Early French withdrawal could trigger 'rush to the exits' in Afghanistan
President Nicolas Sarkozy's decision to withdraw French troops from Afghanistan a year ahead of a 2014 NATO pullout threatens to trigger a "rush to the exits", undermining a "well-laid-out NATO strategy of transition", analysts said Monday.
AFP - France's decision to withdraw combat troops from Afghanistan a year earlier than planned deals a blow to the US-led war effort and threatens to trigger a "rush to the exits" by other NATO members, experts said Monday.
President Nicolas Sarkozy's surprise announcement to pull out his country's forces in 2013 "upends a well-planned, well laid-out NATO strategy of transition in Afghanistan going through 2014," said Damon Wilson, executive vice president of the Atlantic Council and former White House official.
At a meeting of defense ministers this week in Brussels, an anxious United States will be engaging in a round of "damage control" to shore up the alliance's agreed upon timeline, Wilson told reporters.
"You're going to look for the US trying to have as many defense ministers to their press conferences, restating their commitment to the NATO strategy" for a 2014 withdrawal, he told an event organized by the Atlantic Council think tank.
Days after the killing of four French troops by a renegade Afghan soldier, Sarkozy said France's combat forces would leave in 2013 and called on other NATO states to shift to an earlier timetable.
Sarkozy's abrupt change in course last week represents a "stunning" unilateral move that poses "a real challenge to NATO leadership and (President Barack) Obama's leadership," said Ian Brzezinski, a former Pentagon official under George W. Bush's presidency.
Sarkozy had done much to repair France's ties with Washington and NATO in the wake of a bitter falling out over the Iraq war, winning praise for his stance on Afghanistan, Iran's nuclear program and his leading role in the NATO-led air war in Libya.
But the decision to speed up the French military withdrawal from Afghanistan despite a NATO consensus is seen as a betrayal in Washington and London and will damage Paris's credibility in the alliance, analysts and former officials said.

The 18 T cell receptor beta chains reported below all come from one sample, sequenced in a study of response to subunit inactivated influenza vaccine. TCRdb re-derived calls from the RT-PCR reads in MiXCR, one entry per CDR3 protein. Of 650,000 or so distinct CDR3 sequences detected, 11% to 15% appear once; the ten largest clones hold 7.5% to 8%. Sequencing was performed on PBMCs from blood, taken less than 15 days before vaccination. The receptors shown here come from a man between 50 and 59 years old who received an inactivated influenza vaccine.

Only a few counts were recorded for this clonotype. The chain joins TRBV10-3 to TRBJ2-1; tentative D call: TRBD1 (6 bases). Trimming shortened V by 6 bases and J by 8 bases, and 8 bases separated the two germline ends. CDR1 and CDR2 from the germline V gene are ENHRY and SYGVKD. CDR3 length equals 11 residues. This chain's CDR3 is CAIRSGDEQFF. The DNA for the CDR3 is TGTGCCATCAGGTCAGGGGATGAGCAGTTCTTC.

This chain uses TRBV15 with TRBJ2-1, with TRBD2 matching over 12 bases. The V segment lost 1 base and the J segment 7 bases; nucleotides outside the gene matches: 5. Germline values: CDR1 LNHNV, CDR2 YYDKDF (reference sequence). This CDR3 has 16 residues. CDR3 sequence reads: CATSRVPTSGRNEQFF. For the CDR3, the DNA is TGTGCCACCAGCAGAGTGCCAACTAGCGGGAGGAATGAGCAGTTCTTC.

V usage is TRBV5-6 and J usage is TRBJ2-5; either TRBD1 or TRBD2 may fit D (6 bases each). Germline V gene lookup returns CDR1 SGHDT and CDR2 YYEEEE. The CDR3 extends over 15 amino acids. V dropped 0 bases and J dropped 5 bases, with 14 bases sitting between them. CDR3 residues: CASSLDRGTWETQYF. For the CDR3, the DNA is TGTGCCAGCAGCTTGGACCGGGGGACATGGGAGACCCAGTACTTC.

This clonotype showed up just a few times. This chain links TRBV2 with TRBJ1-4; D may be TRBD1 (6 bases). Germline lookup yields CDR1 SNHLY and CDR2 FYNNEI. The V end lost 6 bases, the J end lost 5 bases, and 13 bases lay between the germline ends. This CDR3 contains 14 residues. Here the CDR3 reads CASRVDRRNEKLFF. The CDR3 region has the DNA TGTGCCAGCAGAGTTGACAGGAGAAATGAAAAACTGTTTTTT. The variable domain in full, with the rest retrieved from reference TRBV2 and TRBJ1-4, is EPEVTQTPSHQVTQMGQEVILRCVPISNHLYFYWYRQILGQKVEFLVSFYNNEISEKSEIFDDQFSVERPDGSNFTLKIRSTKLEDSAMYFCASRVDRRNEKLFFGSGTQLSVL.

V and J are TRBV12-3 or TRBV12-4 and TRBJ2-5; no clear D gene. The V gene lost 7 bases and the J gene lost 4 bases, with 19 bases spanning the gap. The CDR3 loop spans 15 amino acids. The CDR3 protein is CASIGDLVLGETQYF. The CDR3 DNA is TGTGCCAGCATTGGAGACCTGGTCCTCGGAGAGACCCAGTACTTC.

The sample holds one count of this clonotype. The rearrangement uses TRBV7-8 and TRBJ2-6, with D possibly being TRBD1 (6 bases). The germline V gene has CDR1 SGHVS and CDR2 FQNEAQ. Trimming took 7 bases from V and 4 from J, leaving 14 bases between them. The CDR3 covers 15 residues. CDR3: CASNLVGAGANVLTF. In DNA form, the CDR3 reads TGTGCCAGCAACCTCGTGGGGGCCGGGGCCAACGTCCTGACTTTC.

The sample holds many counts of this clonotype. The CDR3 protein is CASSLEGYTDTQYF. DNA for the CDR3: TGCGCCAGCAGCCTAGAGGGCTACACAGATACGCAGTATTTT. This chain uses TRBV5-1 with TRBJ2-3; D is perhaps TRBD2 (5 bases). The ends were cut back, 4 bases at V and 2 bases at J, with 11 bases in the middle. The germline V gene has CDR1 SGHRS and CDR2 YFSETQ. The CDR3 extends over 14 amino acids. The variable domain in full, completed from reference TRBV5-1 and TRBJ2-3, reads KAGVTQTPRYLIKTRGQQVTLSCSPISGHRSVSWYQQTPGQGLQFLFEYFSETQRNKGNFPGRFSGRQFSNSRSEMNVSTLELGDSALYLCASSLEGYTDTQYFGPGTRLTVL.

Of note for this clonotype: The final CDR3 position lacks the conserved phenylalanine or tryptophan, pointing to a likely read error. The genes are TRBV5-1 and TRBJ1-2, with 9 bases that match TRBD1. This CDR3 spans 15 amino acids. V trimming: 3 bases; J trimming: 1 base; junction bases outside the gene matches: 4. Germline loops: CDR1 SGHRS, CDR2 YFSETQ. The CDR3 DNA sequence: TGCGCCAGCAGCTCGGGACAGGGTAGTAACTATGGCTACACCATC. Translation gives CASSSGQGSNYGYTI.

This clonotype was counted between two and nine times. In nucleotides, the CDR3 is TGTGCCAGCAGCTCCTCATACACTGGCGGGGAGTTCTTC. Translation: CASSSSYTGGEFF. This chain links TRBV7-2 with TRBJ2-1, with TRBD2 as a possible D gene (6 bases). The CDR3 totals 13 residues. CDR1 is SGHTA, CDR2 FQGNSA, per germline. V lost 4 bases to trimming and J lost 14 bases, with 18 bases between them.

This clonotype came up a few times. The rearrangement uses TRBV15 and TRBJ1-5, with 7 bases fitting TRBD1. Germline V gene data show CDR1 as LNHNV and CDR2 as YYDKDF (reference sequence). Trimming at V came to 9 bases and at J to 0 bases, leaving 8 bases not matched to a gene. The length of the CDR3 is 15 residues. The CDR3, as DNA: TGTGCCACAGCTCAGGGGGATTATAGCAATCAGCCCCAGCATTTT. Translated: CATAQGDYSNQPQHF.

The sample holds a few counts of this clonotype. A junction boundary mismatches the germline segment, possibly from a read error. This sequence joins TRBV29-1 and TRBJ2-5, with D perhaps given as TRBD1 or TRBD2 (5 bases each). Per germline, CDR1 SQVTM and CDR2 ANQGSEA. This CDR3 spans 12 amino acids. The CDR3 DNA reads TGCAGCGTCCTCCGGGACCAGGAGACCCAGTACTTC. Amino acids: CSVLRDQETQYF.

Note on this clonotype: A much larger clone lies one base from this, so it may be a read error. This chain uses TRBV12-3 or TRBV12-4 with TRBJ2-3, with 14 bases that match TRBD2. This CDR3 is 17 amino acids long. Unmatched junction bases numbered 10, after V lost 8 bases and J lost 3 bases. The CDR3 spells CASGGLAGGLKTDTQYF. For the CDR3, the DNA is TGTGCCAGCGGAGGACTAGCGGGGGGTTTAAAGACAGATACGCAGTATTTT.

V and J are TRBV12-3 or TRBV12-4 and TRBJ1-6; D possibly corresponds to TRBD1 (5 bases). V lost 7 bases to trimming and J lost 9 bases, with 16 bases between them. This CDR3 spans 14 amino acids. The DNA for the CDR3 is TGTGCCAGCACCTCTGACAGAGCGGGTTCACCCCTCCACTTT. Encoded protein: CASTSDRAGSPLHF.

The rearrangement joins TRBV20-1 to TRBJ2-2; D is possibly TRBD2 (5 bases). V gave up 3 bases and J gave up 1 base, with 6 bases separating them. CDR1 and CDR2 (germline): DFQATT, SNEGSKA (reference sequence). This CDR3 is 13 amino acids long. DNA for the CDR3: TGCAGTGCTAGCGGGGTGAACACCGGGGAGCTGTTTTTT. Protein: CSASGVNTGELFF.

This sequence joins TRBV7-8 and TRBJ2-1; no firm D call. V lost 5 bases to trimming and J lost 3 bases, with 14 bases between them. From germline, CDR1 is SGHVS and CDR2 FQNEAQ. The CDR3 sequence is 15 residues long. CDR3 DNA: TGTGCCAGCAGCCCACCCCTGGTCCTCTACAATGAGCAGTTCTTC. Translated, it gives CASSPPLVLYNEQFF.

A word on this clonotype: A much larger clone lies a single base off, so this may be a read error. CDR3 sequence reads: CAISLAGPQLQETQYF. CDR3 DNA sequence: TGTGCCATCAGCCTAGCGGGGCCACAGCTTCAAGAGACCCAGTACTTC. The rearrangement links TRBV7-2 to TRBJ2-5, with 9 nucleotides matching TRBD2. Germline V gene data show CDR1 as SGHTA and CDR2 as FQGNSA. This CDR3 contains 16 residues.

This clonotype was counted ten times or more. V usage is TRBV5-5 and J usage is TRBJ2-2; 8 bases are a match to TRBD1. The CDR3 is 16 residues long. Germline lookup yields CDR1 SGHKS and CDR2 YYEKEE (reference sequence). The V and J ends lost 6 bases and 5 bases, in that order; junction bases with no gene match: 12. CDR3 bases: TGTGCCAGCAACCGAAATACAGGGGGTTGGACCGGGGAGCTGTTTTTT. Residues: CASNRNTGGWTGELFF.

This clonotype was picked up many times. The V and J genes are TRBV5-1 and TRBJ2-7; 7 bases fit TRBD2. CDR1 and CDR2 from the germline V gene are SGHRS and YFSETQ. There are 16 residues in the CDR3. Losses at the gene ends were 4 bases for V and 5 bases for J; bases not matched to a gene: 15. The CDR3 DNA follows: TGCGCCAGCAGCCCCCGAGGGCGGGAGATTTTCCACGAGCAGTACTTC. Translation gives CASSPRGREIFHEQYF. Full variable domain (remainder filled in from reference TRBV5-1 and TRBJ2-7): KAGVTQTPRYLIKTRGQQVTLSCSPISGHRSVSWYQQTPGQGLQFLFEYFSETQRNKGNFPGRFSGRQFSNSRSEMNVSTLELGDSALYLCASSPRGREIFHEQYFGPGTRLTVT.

"One of Sarkozy's most prominent achievements has been to rehabilitate France's reputation in London and in Washington, that France can be a trusted ally, that it's taking its place within NATO," said Jeffrey Lightfoot, deputy director of Atlantic Council's International Security Program.
For the Taliban insurgency, France's early exit is "a smashing propaganda victory" that encourages targeting European troops to damage a "fragile political consensus" within the coalition, Lightfoot said.
The right-leaning Wall Street Journal portrayed Sarkozy as bowing to domestic political expediency, but argued the Obama administration had opened the door for a mass exodus by setting a withdrawal deadline in the first place.
"Still, it would be unfair to lay too much blame on Mr. Sarkozy, who is only trying to get ahead of the coming stampede for the exits," the Journal wrote in an editorial.
"That was bound to happen the moment President Obama announced a timetable for the surge and a date-certain for withdrawal, thereby giving the Taliban hope that they could bide their time while giving America's coalition partners no good reason to stay."
The pace of the French troop drawdown will play a crucial role in how other coalition partners react, Michael O'Hanlon of the Brookings Institution, told AFP.
"The key thing for me is how fast France downsizes in 2013, which is shaping up as a crucial year. If most of the current forces stay through 2013, I think it's not a huge problem," he said.
But if the bulk of 3,600-strong French contingent withdraws next year, NATO's scheduled 2014 drawdown could unravel, he said.